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I love Katy Perry.

Yesterday during the Superbowl I was sick in bed, but I did manage to drag myself out to catch Katy Perry’s half time performance.

From what I understand, it’s gotten a lot of positive attention from a lot of people – myself included.

I brought me back to the concert that I attended in September with my god daughter.  It was very fun.  Memorable.  Amazing.

But it was also one of the most over-stimulating experiences of my whole life.

The Katy Perry Concert:  The Most Overstimulating Experience of My Life

The Katy Perry Concert: The Most Overstimulating Experience of My Life

It wasn’t even the concert, necessarily.  It was the noise.  The chaos.  The sold-out stadium with huge high ceilings.  .  Getting stuck in traffic on the way there.  Driving all around to find a parking spot and then realizing it was $40 to park.  The 20 minute bathroom lines.  Wearing a costume that wasn’t super comfortable.  Sitting close to people that I didn’t know.  All in all, it was just.  too.  much.

Now, what does this have to do with home organizing?  Quite a bit, actually.

A colleague sent me this article on sensory processing issues the other day and it really hit home as to why I’m doing what I’m doing.  The thing that got me the most, though, is that as a society, I believe that we are stimulated way more on a daily basis than we were in the past.  We’re busier.  We have more to squeeze into the day.  Class sizes are bigger than they used to be, so kids are around more people in general.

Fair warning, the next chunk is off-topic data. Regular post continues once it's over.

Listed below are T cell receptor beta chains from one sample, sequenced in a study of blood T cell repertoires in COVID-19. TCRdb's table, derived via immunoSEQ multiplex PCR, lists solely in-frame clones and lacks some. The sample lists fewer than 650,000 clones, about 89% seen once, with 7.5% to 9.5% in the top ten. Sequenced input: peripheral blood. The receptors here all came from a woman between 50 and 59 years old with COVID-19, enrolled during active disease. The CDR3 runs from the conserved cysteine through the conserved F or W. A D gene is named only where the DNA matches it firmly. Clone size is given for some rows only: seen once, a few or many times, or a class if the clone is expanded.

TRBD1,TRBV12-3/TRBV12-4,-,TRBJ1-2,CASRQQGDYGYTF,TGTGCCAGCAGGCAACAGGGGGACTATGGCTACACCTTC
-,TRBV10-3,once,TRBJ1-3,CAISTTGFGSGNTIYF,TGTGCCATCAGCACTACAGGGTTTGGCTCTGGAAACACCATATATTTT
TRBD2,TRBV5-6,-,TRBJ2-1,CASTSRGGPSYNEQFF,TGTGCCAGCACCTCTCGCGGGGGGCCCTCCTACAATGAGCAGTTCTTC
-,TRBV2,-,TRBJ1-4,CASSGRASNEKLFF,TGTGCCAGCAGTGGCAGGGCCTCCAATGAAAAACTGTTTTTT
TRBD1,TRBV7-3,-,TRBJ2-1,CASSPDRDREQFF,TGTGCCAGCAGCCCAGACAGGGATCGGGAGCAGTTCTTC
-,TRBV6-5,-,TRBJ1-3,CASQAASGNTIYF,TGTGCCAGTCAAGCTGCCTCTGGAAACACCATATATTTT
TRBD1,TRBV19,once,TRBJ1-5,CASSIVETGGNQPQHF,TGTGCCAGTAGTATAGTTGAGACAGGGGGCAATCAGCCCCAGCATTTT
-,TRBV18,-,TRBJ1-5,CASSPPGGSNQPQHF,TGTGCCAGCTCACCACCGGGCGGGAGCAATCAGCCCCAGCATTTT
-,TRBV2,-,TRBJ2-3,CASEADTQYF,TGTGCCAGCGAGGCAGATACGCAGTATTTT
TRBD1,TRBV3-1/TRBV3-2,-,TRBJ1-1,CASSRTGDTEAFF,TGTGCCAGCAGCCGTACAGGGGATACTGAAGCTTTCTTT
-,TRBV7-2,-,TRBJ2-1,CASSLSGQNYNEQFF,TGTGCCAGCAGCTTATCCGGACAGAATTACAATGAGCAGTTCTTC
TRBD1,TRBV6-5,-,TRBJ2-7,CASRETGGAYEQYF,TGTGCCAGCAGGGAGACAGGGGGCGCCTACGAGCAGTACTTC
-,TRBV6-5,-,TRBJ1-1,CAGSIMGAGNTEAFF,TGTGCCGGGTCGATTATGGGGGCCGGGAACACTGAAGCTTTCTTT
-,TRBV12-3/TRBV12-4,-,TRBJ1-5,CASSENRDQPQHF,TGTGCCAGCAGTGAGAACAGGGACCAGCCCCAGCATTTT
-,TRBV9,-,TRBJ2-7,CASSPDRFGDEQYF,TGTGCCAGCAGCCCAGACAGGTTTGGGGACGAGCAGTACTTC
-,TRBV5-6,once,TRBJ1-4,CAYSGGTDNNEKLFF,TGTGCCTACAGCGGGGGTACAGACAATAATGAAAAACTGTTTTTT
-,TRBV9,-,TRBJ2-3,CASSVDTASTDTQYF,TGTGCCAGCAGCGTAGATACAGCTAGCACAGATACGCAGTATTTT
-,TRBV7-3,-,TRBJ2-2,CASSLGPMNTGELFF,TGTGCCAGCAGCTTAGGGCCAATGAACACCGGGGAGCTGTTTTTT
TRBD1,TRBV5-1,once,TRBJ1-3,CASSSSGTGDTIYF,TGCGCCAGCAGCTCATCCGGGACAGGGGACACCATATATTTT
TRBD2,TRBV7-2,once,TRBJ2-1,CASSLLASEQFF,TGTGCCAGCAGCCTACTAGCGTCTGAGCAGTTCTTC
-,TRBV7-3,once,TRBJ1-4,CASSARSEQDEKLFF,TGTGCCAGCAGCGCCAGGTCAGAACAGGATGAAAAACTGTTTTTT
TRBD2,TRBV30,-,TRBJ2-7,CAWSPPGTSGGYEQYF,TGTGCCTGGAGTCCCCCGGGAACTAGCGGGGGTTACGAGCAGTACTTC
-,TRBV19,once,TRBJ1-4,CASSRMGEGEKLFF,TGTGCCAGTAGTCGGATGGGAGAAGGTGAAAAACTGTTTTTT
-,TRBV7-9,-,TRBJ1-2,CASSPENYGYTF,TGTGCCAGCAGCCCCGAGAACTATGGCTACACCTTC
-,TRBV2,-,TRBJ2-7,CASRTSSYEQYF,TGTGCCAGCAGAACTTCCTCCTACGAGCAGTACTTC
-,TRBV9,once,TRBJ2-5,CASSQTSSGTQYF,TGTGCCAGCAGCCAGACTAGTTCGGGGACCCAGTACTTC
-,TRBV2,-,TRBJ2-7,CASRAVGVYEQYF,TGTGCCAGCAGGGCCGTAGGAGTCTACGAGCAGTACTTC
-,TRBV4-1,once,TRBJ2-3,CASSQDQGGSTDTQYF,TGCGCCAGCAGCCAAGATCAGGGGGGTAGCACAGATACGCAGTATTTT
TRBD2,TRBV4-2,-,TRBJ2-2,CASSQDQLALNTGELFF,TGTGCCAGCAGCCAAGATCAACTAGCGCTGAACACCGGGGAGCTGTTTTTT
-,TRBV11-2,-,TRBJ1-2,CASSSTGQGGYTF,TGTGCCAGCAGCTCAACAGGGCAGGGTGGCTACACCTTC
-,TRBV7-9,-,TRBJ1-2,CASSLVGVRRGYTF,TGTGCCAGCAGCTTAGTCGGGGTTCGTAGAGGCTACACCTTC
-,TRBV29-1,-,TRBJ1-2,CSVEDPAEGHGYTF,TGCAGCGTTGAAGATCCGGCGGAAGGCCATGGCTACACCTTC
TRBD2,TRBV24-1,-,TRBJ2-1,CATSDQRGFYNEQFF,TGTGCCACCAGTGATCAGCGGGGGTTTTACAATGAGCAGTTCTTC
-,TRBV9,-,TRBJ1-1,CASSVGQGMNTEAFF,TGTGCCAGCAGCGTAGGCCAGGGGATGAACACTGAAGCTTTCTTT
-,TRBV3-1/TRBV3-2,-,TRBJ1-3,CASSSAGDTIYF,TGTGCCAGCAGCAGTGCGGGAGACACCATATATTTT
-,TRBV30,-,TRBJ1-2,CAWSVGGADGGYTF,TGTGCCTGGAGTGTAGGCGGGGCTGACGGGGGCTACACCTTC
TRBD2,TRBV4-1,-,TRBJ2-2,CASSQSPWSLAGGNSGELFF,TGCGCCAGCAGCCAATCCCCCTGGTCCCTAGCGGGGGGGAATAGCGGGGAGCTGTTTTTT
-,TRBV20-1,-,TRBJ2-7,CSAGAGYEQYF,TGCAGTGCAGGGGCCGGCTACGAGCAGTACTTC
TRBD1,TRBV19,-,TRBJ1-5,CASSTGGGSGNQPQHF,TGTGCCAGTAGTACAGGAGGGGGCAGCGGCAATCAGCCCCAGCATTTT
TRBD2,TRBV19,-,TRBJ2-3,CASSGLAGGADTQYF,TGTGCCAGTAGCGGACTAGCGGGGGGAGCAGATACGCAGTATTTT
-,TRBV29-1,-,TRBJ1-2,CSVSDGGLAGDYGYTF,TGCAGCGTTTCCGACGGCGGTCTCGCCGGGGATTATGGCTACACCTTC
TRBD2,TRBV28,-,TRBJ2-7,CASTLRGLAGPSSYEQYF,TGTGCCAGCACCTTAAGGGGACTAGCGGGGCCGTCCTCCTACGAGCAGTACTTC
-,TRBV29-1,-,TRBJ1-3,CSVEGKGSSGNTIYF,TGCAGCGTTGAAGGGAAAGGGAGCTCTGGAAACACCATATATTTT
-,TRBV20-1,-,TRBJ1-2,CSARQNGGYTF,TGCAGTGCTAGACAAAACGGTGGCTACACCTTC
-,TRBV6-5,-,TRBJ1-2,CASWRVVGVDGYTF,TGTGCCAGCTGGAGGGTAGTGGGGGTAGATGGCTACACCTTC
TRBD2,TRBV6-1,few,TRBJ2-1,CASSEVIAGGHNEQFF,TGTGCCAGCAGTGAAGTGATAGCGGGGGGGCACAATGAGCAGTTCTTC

And what else do we have more of?  More stuff.

Our houses are bigger than they used to be.  This may seem good – after all, more space means more storage, right?  However, what is usually means is that this space is filled up with stuff.

At the Katy Perry concert I was surrounded by way too much – causing me to want to shut down instead of enjoy what I paid a good amount of money to do – experience the performance.

I think this kind of overstimulation can carry into homes more than we think.  A mess seems superficial, right?  But when you are sensitive to stimulus, it can make or break your comfort and productivity.  It may even be something that you aren’t aware of is affecting you and your child – until you get organized and experience the positive effects:  feelings of calm, joy and relaxation.

I am always thankful for the experiences that I’ve had – I would never trade in my Katy Perry concert experience with Rubie for anything.  However, I am also grateful that it opened my eyes to how stimulation can affect me as a fairly high-functioning adult and how this may translate to children, even at home.

What do you think?  Have you ever had an experience where everything was just too much?


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